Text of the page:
Around 16m people in the UK are on the organ donor register
Fear that doctors will not make every effort to save their life tops the list of reasons stopping people becoming organ donors, a survey suggests.
Many of those against or unsure about signing up are also worried about the level of respect that would be given to their body after death.
The NHS Blood and Transplant website survey of 5,000 people suggests more needs to be done to reassure donors.
About 3,000 transplants are done every year in the UK.
More than a quarter - 26% of the UK population - have joined the organ donor register but the number of patients on the transplant list is 8,000 and rising.
Around three people die every day while waiting for a suitable donor.
The vast majority of people responding to the survey said they were in support of organ donation and transplantation.
But, of those who said they were undecided or against, more than half said they were worried about how their body would be treated after death.
And one in five said they did not want to register as an organ donor as they did not like to think about death.
People want more information about what happens to the body after death and more reassurance that doctors will do everything they can to save someone's life.
Dr Paul Murphy, an intensive care consultant in Leeds and NHS Blood and Transplants national clinical lead for organ donation, said discussions on issues around death and donation needed to be more open.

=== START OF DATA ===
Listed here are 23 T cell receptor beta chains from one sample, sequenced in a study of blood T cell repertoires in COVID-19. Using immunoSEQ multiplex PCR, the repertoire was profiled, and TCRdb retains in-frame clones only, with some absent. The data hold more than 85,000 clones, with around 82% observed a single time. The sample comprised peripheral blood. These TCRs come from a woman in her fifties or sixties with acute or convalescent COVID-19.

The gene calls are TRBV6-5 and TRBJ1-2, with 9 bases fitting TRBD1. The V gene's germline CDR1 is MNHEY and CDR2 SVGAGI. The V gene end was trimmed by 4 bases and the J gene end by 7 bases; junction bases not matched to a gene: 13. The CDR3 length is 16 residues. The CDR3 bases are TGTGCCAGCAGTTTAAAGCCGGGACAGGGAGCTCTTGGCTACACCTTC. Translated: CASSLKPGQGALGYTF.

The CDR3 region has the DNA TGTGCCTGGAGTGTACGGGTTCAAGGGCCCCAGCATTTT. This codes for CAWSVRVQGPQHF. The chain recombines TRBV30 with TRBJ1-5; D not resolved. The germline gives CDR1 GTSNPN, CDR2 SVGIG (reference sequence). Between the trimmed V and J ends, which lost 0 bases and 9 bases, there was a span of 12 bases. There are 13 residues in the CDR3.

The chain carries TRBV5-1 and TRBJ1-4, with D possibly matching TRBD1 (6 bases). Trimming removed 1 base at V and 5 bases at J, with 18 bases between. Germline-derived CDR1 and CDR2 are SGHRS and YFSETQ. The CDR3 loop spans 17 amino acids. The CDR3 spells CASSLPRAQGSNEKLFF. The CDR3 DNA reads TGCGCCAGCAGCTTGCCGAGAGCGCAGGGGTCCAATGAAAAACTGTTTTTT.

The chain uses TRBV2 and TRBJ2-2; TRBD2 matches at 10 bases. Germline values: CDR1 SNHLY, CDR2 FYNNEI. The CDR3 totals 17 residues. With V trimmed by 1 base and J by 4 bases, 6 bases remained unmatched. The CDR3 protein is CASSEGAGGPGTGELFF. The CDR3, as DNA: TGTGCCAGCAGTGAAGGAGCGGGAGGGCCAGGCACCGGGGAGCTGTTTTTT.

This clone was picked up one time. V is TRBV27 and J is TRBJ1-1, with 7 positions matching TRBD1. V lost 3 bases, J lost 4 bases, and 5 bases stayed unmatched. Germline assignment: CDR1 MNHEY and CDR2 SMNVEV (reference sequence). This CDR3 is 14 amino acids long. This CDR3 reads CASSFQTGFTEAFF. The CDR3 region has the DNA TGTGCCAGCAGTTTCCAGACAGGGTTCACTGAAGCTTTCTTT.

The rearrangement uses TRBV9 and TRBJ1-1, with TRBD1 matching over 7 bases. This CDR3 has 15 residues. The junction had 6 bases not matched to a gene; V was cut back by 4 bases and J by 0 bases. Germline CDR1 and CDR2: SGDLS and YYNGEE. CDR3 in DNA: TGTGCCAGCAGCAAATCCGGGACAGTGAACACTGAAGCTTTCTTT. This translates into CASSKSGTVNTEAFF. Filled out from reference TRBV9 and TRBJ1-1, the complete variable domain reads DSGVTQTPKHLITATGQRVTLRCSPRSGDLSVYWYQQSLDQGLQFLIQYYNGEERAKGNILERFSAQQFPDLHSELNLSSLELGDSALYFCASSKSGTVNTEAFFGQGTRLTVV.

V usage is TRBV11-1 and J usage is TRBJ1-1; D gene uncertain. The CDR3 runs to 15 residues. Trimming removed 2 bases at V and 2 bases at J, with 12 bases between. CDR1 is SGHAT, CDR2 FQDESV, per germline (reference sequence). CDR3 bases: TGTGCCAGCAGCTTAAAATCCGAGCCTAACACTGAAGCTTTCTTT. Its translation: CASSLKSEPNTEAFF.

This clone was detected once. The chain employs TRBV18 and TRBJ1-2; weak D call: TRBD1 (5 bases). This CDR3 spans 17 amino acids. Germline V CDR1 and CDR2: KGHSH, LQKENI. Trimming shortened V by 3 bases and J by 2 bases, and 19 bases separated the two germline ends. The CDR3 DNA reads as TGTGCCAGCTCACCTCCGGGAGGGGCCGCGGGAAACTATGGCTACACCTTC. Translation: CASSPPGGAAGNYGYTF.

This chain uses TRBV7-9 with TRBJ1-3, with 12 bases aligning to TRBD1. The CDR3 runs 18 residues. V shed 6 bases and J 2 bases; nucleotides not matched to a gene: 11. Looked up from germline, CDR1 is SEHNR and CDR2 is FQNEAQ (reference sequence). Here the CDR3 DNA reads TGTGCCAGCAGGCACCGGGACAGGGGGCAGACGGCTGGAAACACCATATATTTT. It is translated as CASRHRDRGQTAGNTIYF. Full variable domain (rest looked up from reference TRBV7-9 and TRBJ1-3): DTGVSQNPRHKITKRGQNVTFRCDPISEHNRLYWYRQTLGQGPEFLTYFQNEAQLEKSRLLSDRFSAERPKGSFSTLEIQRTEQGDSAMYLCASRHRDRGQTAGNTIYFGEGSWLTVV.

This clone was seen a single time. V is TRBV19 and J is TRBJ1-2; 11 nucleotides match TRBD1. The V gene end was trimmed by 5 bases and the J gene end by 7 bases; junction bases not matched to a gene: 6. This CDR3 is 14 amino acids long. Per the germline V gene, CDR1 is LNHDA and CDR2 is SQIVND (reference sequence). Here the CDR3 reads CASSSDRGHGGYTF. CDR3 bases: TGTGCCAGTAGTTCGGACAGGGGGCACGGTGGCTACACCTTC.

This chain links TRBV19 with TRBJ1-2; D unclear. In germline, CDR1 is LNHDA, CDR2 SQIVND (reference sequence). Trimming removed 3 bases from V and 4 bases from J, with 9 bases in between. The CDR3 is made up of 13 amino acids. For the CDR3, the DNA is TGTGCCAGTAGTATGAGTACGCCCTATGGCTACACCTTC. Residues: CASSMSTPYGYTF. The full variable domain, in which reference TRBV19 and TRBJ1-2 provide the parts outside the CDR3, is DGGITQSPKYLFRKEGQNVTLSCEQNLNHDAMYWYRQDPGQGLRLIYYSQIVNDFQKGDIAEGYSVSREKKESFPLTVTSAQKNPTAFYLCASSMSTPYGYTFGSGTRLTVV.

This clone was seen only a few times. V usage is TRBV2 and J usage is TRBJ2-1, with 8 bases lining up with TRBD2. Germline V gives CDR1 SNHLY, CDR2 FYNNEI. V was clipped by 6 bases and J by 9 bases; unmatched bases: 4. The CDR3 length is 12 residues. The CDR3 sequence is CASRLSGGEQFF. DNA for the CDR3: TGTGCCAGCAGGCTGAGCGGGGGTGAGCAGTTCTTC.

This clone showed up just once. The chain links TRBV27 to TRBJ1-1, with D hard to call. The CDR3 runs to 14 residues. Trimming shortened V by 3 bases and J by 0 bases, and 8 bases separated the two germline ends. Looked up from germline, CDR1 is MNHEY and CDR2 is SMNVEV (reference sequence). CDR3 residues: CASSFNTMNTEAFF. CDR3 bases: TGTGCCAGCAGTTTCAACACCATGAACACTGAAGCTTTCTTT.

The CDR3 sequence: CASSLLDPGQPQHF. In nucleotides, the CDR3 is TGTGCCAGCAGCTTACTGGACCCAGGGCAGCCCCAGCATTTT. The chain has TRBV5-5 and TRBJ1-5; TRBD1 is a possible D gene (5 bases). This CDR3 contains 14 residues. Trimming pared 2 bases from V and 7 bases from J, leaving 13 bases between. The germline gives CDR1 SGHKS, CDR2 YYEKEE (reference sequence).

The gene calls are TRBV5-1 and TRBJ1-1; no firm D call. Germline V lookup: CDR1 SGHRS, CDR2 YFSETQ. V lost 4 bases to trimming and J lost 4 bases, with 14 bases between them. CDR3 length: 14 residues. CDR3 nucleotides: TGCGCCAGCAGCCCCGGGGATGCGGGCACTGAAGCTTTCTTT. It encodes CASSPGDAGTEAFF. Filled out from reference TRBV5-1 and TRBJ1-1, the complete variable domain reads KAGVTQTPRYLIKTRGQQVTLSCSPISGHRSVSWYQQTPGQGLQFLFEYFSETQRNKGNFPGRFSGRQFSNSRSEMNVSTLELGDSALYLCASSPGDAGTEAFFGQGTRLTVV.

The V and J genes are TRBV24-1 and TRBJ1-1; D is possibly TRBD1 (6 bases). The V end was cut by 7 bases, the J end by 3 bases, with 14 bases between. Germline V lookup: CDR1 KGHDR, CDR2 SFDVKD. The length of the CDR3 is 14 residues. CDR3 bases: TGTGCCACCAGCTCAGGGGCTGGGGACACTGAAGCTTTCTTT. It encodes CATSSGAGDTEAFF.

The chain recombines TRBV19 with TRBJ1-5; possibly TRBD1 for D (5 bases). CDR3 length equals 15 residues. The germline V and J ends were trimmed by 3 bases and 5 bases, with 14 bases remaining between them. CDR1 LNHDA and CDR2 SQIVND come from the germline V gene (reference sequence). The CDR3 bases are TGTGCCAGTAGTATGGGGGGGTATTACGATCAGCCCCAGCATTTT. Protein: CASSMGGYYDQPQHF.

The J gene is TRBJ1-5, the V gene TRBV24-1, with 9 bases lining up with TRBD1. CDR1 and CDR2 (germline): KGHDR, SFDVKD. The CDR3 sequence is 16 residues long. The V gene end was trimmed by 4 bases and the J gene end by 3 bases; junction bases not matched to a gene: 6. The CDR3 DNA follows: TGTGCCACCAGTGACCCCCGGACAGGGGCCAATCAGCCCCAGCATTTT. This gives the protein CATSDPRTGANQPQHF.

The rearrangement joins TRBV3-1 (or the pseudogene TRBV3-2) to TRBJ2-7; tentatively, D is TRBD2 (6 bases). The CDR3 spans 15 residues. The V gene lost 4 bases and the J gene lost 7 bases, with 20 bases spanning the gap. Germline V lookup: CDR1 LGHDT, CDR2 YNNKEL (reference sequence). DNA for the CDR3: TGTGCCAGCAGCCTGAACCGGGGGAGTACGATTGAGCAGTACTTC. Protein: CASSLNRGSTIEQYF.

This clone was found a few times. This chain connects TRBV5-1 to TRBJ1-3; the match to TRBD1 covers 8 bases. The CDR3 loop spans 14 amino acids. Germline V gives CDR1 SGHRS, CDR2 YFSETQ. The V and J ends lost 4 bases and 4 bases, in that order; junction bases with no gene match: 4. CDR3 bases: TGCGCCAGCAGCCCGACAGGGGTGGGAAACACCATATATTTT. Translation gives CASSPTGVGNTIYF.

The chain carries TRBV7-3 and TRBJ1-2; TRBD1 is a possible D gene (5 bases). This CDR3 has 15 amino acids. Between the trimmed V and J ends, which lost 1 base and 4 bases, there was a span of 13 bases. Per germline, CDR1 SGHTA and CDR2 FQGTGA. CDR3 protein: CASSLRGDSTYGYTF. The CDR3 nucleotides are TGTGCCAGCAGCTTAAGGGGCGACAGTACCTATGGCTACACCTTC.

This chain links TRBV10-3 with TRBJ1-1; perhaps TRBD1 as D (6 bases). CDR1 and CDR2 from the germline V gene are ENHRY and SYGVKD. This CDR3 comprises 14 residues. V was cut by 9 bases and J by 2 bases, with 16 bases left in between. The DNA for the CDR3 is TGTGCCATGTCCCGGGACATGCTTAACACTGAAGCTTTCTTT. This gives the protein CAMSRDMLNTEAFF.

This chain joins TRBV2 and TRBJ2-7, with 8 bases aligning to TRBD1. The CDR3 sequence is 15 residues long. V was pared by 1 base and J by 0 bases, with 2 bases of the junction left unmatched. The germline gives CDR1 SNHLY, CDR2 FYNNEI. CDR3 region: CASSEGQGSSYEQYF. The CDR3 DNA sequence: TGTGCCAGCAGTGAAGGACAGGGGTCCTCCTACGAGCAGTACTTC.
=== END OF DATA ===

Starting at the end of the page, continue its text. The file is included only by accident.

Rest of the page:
"This survey shows that there may be questions playing on people's minds to which they need answers and reassurance.
"I cannot tell you just how much respect and honour my staff have for patients who donate organs after their death.
"Donors, and their families, are very special to us and we do everything that we can to maintain an individual's dignity throughout - why would we do any less when you consider the tremendous gift that they are making?"
He added: "Donation only becomes an option that we consider when death is inevitable, but it does need to become accepted as a normal part of end-of-life care if life is to go on for others when people die."
Dr Vivienne Nathanson, head of science and ethics at the British Medical Association, said it was encouraging that most people in the survey supported organ donation.
"We understand those who are concerned that being on the donor register could affect the care they receive but nothing could be further from the truth.
"Different clinical teams work with critically ill patients from those retrieving organs for transplantation.
"Doctors, nurses and others caring for the patient are working only for their benefit.
"We need to make sure that everyone knows about the systems in place to protect the caring relationship between the critically ill person and their doctors and nurses, so that still more people will sign the organ donor register."